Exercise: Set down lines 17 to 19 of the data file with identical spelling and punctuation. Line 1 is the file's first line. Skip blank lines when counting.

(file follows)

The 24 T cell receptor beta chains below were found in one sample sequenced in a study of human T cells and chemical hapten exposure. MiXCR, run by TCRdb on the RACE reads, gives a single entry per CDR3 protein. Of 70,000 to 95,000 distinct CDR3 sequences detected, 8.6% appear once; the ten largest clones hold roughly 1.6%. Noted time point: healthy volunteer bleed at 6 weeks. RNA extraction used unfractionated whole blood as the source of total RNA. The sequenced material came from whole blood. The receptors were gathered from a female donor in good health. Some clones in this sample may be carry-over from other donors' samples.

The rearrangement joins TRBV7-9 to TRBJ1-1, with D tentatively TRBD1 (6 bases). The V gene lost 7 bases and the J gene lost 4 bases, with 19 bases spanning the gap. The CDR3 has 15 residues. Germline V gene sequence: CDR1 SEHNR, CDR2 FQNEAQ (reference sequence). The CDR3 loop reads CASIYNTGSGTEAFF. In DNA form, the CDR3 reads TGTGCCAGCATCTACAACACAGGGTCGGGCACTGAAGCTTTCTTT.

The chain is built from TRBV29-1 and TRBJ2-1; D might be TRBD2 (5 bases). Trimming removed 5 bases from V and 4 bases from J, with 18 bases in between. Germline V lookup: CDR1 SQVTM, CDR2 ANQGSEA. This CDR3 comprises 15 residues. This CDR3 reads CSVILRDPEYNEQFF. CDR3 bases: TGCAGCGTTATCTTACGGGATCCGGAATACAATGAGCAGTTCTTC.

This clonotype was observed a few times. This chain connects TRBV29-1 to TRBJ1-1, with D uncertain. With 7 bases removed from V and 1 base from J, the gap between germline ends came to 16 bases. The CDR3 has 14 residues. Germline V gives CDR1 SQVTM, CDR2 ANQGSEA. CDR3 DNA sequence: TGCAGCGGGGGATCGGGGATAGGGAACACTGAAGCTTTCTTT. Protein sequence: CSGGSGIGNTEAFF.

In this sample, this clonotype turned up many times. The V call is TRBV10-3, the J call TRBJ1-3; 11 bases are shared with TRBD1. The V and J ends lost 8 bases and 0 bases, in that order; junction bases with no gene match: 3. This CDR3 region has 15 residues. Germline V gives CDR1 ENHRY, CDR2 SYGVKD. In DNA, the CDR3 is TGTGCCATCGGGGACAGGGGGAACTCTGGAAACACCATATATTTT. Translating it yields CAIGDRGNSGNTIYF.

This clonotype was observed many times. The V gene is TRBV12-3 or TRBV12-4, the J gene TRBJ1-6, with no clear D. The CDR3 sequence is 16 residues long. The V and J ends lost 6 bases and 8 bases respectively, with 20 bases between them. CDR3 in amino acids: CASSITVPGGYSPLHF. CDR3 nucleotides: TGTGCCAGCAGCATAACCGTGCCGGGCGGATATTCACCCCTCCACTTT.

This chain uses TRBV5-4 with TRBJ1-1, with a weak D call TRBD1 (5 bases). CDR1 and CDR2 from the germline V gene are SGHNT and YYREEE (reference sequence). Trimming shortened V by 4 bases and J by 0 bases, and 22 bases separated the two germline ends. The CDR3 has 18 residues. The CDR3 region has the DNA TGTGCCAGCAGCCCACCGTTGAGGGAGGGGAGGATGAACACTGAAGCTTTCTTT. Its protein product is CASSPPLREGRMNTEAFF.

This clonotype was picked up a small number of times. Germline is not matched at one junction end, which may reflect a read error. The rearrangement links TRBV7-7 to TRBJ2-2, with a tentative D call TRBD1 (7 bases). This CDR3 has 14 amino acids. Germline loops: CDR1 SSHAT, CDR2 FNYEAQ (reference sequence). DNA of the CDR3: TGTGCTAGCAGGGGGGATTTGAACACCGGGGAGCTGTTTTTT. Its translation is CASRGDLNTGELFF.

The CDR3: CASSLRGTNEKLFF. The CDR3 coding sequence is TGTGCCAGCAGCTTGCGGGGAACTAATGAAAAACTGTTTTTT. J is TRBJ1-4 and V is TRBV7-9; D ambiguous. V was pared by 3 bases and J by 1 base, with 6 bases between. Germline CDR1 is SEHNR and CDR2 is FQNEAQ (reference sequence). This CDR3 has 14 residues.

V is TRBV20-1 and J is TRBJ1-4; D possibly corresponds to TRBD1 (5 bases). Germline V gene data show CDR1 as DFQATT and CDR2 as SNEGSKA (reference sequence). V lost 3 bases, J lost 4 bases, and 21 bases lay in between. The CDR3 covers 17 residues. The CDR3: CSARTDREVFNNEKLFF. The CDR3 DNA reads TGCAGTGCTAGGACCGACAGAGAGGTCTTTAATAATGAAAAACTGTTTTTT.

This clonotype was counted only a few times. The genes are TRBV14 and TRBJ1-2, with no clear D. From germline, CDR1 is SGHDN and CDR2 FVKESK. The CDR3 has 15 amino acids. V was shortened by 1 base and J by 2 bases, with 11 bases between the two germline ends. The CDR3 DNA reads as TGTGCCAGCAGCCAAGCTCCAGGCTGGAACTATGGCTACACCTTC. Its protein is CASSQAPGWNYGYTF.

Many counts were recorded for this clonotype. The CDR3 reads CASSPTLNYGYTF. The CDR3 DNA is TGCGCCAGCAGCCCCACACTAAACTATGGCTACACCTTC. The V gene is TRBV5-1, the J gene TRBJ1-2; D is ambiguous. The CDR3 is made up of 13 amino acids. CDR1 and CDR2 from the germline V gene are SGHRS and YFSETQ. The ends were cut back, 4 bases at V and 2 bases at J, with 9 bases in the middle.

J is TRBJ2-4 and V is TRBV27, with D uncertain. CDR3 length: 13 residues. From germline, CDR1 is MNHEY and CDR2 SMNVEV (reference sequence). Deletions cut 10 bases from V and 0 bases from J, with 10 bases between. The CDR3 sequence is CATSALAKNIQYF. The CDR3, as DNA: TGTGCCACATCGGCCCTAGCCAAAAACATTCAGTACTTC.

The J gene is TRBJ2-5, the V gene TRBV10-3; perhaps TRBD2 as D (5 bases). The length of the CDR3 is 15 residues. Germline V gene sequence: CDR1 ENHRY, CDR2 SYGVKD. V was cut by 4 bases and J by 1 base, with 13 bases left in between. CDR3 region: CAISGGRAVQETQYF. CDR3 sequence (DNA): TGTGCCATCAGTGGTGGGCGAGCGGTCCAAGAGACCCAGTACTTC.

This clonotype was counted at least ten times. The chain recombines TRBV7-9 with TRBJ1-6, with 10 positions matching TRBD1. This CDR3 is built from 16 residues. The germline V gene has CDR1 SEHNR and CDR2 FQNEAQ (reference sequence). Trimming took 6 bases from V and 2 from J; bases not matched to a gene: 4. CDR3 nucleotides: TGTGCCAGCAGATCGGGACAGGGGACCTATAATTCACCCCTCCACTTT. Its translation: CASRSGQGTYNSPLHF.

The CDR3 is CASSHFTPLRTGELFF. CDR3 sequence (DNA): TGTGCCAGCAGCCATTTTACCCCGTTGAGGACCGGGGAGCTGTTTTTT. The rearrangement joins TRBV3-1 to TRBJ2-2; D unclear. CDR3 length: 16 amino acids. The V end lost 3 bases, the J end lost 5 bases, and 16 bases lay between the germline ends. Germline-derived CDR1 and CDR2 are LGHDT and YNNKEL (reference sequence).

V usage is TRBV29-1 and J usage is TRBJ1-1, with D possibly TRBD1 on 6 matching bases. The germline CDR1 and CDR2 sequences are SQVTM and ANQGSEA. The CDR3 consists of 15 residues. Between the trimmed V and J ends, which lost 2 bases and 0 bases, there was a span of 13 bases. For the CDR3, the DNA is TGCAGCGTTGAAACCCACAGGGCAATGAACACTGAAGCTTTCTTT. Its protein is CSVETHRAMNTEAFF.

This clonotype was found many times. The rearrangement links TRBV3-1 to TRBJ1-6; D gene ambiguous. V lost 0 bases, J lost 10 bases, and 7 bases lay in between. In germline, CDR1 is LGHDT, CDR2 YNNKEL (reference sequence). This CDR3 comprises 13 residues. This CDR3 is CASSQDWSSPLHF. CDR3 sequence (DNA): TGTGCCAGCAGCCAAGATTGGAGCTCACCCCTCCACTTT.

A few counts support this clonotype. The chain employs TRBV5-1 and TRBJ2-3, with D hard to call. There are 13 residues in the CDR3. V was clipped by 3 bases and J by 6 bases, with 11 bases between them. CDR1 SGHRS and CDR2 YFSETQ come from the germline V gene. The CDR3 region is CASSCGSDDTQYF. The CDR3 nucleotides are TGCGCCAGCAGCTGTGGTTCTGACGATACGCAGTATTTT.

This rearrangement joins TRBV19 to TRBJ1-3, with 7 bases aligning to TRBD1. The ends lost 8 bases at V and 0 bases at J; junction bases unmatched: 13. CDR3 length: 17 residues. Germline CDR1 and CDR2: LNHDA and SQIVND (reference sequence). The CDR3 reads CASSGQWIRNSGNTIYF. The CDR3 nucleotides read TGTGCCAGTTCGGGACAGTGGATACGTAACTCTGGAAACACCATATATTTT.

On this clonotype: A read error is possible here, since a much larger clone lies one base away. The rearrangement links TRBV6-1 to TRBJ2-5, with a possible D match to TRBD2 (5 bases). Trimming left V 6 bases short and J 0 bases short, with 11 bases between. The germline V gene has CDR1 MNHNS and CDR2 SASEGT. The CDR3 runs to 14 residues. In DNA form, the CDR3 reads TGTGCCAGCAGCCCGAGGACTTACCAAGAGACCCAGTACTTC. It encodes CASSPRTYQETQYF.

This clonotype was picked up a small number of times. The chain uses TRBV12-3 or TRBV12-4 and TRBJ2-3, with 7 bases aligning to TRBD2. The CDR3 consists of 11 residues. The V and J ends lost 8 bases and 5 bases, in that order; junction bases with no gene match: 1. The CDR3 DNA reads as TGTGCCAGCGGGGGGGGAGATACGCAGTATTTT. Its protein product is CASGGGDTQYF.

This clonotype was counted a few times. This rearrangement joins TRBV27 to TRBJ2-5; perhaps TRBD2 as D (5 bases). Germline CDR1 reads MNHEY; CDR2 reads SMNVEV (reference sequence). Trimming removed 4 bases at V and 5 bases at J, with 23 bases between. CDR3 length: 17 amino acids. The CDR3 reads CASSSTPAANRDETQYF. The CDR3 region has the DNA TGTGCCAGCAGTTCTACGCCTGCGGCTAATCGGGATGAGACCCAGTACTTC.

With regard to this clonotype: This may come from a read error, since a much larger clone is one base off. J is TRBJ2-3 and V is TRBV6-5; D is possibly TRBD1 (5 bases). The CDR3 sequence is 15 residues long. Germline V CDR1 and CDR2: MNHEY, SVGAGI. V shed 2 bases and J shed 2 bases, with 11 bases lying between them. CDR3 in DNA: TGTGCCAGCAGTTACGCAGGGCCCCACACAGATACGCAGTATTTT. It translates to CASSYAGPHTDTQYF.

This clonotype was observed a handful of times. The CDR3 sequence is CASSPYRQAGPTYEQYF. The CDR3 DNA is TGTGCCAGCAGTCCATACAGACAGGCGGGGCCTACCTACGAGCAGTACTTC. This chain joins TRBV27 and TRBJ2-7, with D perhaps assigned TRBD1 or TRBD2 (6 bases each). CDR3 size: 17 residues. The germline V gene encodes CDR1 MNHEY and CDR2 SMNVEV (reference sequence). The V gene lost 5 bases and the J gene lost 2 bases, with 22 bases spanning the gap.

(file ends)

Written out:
V usage is TRBV29-1 and J usage is TRBJ1-1, with D possibly TRBD1 on 6 matching bases. The germline CDR1 and CDR2 sequences are SQVTM and ANQGSEA. The CDR3 consists of 15 residues. Between the trimmed V and J ends, which lost 2 bases and 0 bases, there was a span of 13 bases. For the CDR3, the DNA is TGCAGCGTTGAAACCCACAGGGCAATGAACACTGAAGCTTTCTTT. Its protein is CSVETHRAMNTEAFF.

This clonotype was found many times. The rearrangement links TRBV3-1 to TRBJ1-6; D gene ambiguous. V lost 0 bases, J lost 10 bases, and 7 bases lay in between. In germline, CDR1 is LGHDT, CDR2 YNNKEL (reference sequence). This CDR3 comprises 13 residues. This CDR3 is CASSQDWSSPLHF. CDR3 sequence (DNA): TGTGCCAGCAGCCAAGATTGGAGCTCACCCCTCCACTTT.

A few counts support this clonotype. The chain employs TRBV5-1 and TRBJ2-3, with D hard to call. There are 13 residues in the CDR3. V was clipped by 3 bases and J by 6 bases, with 11 bases between them. CDR1 SGHRS and CDR2 YFSETQ come from the germline V gene. The CDR3 region is CASSCGSDDTQYF. The CDR3 nucleotides are TGCGCCAGCAGCTGTGGTTCTGACGATACGCAGTATTTT.